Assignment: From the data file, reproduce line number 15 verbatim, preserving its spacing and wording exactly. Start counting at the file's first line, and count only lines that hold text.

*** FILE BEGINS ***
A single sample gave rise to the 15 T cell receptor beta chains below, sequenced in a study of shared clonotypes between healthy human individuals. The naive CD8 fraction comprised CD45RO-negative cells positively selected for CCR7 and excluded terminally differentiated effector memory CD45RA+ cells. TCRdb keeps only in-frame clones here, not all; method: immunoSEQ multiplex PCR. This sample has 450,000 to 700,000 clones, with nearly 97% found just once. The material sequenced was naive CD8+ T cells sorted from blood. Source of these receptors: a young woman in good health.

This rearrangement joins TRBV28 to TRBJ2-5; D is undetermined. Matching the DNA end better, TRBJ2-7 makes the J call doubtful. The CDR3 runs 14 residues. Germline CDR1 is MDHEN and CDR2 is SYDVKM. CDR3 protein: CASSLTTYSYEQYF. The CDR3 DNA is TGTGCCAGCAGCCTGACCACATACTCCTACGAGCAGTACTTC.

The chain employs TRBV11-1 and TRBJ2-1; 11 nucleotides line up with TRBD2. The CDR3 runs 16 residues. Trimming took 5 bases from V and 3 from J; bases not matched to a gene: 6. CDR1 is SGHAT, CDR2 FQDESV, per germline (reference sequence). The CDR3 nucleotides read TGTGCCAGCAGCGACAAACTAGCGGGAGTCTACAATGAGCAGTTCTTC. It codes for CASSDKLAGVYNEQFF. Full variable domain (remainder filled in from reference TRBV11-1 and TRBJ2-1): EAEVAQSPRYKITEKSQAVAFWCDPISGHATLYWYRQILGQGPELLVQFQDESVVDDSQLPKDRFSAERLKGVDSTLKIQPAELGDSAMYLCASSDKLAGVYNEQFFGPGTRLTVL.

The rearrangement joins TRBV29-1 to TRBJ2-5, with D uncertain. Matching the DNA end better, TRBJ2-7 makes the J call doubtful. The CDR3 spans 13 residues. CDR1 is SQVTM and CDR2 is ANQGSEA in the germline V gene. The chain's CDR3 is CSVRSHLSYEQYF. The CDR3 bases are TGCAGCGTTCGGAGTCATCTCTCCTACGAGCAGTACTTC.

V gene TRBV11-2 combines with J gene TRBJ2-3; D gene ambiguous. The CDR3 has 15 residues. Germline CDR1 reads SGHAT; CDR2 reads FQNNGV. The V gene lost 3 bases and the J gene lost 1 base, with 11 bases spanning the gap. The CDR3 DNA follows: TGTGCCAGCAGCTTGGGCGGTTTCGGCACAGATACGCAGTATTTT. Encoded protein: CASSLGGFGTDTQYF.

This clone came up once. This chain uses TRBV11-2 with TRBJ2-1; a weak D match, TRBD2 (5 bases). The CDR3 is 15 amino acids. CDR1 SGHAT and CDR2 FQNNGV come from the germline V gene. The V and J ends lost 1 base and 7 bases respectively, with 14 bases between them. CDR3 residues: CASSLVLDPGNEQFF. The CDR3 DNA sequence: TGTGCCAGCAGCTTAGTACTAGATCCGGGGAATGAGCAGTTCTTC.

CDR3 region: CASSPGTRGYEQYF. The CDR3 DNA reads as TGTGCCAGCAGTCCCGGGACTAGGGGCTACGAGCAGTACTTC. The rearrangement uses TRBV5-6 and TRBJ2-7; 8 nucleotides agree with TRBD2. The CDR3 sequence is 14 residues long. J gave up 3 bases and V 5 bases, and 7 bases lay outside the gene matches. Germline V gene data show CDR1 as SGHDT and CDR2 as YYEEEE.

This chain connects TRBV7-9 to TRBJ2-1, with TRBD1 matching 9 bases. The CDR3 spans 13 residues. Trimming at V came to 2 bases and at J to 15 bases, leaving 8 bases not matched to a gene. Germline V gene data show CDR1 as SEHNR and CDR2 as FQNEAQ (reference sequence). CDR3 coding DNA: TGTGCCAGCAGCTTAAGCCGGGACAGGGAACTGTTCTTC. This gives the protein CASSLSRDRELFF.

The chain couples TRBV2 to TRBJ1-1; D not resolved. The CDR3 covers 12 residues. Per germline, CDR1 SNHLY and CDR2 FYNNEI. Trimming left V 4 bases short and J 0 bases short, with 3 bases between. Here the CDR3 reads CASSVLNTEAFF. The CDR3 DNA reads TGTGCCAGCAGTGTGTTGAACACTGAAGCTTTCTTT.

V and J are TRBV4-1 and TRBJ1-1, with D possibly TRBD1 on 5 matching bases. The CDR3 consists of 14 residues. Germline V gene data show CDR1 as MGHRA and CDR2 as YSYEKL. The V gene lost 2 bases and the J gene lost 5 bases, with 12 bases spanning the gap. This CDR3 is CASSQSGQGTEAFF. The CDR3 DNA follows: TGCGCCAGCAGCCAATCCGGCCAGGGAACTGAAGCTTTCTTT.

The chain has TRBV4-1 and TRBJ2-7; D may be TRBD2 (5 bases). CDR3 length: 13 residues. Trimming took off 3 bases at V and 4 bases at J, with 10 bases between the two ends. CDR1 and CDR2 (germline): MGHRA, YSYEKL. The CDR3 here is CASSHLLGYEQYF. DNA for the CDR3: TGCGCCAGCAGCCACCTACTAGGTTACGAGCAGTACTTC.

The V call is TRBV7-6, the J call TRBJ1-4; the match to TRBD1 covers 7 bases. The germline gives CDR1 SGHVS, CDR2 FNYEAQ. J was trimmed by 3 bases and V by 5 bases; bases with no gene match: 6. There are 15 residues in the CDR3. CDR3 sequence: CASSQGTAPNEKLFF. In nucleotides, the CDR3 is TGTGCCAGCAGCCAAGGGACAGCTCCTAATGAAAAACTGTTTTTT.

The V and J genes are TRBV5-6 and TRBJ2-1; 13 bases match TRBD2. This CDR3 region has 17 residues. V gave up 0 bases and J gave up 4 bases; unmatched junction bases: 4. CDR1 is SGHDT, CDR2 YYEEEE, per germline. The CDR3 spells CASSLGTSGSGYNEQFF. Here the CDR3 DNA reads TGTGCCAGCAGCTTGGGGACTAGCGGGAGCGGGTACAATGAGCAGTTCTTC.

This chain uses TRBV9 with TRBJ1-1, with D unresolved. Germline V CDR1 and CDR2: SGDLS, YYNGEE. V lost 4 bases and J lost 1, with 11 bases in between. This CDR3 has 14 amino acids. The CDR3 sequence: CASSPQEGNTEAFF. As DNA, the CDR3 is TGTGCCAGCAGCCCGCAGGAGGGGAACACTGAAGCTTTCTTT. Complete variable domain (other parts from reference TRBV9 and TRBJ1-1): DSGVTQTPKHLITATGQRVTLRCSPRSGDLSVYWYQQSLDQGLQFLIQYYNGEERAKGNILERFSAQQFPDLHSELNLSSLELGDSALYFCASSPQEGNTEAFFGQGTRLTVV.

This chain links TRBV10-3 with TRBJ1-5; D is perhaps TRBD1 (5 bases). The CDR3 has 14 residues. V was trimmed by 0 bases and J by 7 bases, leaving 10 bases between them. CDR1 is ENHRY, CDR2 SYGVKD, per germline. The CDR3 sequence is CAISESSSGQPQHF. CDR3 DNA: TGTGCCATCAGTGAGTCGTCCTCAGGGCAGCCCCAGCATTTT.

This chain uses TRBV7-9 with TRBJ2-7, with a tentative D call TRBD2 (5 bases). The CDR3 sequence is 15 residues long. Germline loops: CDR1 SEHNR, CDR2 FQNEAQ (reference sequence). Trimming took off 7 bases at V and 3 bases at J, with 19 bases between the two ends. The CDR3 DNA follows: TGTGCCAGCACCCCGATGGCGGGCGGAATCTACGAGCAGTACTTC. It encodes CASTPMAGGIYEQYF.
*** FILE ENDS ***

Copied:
This chain links TRBV10-3 with TRBJ1-5; D is perhaps TRBD1 (5 bases). The CDR3 has 14 residues. V was trimmed by 0 bases and J by 7 bases, leaving 10 bases between them. CDR1 is ENHRY, CDR2 SYGVKD, per germline. The CDR3 sequence is CAISESSSGQPQHF. CDR3 DNA: TGTGCCATCAGTGAGTCGTCCTCAGGGCAGCCCCAGCATTTT.